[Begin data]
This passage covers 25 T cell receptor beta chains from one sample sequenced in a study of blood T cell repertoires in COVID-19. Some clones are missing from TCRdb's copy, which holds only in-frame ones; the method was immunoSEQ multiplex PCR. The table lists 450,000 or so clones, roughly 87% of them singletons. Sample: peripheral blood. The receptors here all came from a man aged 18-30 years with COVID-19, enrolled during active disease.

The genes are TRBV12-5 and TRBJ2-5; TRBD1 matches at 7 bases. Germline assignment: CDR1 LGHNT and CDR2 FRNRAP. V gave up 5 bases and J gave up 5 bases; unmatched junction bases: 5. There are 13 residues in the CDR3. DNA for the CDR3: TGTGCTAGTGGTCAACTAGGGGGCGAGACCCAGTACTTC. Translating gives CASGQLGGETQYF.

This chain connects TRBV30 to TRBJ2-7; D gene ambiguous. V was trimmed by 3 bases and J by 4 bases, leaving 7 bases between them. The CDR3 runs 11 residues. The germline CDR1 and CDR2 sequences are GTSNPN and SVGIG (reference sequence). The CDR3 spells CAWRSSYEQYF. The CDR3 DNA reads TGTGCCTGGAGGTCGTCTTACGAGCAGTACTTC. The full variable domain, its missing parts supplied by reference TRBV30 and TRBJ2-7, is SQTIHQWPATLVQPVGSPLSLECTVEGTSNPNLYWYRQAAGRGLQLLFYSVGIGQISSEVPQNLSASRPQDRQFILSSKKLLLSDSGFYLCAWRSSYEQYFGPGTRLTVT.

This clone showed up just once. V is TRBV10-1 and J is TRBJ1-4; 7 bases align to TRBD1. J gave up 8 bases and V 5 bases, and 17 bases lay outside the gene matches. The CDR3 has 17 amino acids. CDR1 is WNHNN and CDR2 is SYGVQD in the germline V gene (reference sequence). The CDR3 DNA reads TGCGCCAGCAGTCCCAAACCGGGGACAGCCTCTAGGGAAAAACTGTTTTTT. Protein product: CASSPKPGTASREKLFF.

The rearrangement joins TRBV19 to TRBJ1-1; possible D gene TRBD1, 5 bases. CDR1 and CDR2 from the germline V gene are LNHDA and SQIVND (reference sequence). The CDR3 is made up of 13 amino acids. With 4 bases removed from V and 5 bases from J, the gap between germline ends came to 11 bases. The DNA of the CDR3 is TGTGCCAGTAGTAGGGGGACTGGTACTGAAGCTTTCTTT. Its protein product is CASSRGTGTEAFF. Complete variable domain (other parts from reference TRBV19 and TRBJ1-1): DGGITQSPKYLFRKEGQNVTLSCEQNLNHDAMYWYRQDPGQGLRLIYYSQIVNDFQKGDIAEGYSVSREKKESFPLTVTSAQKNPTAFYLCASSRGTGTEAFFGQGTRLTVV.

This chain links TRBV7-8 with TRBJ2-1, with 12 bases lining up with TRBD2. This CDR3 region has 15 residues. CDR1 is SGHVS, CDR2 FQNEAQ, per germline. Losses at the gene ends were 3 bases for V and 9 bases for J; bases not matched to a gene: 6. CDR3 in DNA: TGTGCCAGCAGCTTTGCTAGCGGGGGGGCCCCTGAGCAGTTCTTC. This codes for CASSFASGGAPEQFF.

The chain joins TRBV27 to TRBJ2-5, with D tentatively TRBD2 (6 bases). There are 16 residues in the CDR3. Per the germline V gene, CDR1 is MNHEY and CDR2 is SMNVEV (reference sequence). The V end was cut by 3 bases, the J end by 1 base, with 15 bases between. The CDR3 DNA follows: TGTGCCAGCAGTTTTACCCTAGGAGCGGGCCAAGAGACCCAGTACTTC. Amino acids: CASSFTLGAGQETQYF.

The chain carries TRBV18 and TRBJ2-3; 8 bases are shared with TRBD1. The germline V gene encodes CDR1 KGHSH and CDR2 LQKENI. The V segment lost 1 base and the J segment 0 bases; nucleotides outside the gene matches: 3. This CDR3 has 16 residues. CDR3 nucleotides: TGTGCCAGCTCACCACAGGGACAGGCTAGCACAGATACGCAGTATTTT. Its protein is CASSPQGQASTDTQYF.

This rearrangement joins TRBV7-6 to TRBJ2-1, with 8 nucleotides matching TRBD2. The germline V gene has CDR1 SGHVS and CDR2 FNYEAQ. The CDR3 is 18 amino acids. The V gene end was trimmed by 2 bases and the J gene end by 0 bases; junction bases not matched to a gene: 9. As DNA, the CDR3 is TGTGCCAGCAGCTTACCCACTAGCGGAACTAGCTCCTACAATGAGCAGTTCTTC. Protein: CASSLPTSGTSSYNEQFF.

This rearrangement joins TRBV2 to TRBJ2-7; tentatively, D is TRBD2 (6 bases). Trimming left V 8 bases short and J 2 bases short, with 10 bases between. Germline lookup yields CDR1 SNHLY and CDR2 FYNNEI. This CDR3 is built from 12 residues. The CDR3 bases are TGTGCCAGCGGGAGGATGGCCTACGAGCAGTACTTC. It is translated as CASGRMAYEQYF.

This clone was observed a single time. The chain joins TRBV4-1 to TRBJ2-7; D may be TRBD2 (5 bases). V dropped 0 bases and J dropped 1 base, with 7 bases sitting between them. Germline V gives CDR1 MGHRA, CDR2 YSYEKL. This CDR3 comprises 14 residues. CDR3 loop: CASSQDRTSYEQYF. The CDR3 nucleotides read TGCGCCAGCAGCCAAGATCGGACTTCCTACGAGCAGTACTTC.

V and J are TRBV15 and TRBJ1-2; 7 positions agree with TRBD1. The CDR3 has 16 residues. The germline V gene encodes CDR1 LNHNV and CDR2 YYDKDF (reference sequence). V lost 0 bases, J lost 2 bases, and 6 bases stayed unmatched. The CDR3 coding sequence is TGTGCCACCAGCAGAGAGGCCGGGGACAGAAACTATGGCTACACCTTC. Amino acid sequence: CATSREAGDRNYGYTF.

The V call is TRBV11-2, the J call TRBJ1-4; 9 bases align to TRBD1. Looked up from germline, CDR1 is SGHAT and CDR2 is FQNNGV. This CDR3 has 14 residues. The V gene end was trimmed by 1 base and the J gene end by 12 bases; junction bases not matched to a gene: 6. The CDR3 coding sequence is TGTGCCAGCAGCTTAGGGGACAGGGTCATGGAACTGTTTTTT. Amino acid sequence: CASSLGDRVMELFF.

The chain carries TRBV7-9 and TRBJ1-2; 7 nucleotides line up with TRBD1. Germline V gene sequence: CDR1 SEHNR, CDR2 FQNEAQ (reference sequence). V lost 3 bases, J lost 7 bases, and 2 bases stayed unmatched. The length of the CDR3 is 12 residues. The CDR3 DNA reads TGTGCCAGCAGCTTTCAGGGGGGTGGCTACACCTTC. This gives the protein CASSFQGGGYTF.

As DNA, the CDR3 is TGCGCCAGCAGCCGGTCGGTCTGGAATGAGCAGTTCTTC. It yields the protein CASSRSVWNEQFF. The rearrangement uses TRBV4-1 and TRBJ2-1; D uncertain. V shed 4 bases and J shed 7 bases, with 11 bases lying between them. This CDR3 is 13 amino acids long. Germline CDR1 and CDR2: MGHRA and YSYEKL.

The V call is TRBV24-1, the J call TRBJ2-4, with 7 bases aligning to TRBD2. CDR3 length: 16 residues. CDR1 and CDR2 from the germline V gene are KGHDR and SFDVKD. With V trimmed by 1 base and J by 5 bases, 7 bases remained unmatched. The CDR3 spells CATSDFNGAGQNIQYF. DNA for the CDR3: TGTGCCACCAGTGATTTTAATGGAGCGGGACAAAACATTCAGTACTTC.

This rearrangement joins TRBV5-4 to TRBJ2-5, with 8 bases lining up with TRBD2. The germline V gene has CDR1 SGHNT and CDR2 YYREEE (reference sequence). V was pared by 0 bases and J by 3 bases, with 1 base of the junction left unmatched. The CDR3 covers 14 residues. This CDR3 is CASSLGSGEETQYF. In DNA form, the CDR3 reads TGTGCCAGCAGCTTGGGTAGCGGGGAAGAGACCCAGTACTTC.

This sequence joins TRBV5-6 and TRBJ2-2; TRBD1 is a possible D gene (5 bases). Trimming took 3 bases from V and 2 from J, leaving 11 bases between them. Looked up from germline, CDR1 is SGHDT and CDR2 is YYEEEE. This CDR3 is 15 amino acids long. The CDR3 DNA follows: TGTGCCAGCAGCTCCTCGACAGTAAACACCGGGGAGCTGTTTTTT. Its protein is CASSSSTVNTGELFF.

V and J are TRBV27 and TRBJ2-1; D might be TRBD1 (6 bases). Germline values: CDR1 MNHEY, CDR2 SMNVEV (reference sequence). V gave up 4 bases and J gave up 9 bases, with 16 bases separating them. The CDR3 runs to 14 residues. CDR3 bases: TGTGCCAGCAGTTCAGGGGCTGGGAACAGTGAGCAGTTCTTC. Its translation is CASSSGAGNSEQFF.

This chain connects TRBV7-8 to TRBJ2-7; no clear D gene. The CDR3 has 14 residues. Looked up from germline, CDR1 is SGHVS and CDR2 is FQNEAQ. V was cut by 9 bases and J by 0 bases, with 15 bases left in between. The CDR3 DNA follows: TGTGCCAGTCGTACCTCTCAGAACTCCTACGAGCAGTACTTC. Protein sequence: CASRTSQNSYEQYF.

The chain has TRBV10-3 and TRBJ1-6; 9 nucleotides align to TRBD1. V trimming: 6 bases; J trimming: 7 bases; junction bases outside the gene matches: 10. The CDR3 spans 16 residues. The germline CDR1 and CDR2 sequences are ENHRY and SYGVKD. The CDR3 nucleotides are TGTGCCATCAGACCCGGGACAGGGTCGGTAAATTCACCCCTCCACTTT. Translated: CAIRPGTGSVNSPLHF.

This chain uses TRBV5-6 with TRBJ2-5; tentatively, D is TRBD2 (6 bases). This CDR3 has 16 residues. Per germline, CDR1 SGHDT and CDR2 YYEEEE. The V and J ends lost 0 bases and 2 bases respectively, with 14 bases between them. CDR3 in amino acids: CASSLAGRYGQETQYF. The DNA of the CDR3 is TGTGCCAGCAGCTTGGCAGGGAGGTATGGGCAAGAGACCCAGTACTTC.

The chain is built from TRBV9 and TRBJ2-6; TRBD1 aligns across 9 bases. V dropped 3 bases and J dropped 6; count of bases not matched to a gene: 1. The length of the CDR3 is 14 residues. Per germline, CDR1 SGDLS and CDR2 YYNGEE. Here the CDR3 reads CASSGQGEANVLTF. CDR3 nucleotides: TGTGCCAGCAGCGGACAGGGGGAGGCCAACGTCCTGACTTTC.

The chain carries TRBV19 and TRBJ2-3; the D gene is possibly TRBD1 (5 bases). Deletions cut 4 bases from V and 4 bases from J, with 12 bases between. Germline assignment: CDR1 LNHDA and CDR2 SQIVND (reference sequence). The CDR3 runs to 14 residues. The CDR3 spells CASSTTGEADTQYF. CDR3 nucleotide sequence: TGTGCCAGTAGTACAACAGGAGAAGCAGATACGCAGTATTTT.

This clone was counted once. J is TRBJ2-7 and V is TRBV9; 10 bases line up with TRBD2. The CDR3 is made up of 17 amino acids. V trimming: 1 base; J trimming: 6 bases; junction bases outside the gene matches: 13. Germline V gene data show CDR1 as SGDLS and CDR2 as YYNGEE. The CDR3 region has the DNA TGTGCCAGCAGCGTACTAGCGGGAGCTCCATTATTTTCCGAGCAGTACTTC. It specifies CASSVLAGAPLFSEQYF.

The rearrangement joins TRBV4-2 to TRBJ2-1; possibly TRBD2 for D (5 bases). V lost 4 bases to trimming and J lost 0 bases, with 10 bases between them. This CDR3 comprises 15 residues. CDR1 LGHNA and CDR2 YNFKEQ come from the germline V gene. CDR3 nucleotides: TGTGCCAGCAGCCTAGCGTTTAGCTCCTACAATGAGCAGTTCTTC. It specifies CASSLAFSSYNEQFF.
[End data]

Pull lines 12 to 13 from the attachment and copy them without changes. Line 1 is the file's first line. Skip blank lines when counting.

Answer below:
V and J are TRBV15 and TRBJ1-2; 7 positions agree with TRBD1. The CDR3 has 16 residues. The germline V gene encodes CDR1 LNHNV and CDR2 YYDKDF (reference sequence). V lost 0 bases, J lost 2 bases, and 6 bases stayed unmatched. The CDR3 coding sequence is TGTGCCACCAGCAGAGAGGCCGGGGACAGAAACTATGGCTACACCTTC. Amino acid sequence: CATSREAGDRNYGYTF.

The V call is TRBV11-2, the J call TRBJ1-4; 9 bases align to TRBD1. Looked up from germline, CDR1 is SGHAT and CDR2 is FQNNGV. This CDR3 has 14 residues. The V gene end was trimmed by 1 base and the J gene end by 12 bases; junction bases not matched to a gene: 6. The CDR3 coding sequence is TGTGCCAGCAGCTTAGGGGACAGGGTCATGGAACTGTTTTTT. Amino acid sequence: CASSLGDRVMELFF.